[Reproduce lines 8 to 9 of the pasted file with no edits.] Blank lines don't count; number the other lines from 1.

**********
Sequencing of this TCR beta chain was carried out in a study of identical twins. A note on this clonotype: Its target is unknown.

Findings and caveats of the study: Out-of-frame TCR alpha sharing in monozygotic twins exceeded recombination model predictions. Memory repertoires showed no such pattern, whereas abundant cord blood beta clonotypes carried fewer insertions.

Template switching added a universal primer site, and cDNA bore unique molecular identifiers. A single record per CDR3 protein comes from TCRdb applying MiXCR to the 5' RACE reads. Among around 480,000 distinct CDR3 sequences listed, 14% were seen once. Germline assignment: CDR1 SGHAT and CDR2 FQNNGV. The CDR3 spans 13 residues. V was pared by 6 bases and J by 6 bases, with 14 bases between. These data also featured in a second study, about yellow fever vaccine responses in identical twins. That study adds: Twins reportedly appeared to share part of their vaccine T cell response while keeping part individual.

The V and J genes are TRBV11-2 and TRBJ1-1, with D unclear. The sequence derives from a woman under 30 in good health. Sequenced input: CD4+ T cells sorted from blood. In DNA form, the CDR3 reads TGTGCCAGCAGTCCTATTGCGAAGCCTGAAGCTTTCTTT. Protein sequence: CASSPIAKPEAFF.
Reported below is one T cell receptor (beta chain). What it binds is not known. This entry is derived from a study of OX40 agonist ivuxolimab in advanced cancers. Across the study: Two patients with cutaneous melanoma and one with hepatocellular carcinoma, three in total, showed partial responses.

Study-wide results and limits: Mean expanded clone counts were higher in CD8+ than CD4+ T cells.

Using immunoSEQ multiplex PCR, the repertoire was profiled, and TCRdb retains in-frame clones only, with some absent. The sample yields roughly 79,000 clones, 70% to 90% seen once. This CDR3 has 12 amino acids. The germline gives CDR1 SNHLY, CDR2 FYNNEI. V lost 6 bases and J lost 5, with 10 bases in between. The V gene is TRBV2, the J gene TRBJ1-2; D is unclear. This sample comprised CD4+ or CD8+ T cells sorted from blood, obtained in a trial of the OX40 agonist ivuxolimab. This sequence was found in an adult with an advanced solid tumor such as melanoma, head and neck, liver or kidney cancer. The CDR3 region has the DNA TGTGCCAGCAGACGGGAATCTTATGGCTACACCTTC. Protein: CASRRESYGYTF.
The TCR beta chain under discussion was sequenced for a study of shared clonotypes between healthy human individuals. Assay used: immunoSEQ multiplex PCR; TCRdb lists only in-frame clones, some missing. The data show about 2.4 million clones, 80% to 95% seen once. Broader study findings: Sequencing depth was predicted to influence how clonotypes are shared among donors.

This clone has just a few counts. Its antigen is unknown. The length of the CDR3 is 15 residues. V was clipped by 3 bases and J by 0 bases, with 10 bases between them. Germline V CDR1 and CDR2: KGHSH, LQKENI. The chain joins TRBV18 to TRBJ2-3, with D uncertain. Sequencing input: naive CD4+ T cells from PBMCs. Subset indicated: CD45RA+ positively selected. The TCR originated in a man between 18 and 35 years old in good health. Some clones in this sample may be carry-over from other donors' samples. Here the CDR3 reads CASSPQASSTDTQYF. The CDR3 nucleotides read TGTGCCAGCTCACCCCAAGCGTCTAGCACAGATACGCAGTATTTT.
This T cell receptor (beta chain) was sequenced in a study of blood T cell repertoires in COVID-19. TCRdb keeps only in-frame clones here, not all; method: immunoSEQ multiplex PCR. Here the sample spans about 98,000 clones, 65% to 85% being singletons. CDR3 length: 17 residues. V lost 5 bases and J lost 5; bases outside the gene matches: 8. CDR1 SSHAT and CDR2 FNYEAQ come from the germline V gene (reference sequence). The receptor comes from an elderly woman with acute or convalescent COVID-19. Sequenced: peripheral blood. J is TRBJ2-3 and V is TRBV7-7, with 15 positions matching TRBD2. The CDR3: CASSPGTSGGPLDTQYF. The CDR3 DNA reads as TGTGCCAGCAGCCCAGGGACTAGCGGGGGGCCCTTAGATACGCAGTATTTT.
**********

The TCR beta chain under discussion was sequenced for a study of shared clonotypes between healthy human individuals. Assay used: immunoSEQ multiplex PCR; TCRdb lists only in-frame clones, some missing. The data show about 2.4 million clones, 80% to 95% seen once. Broader study findings: Sequencing depth was predicted to influence how clonotypes are shared among donors.

This clone has just a few counts. Its antigen is unknown. The length of the CDR3 is 15 residues. V was clipped by 3 bases and J by 0 bases, with 10 bases between them. Germline V CDR1 and CDR2: KGHSH, LQKENI. The chain joins TRBV18 to TRBJ2-3, with D uncertain. Sequencing input: naive CD4+ T cells from PBMCs. Subset indicated: CD45RA+ positively selected. The TCR originated in a man between 18 and 35 years old in good health. Some clones in this sample may be carry-over from other donors' samples. Here the CDR3 reads CASSPQASSTDTQYF. The CDR3 nucleotides read TGTGCCAGCTCACCCCAAGCGTCTAGCACAGATACGCAGTATTTT.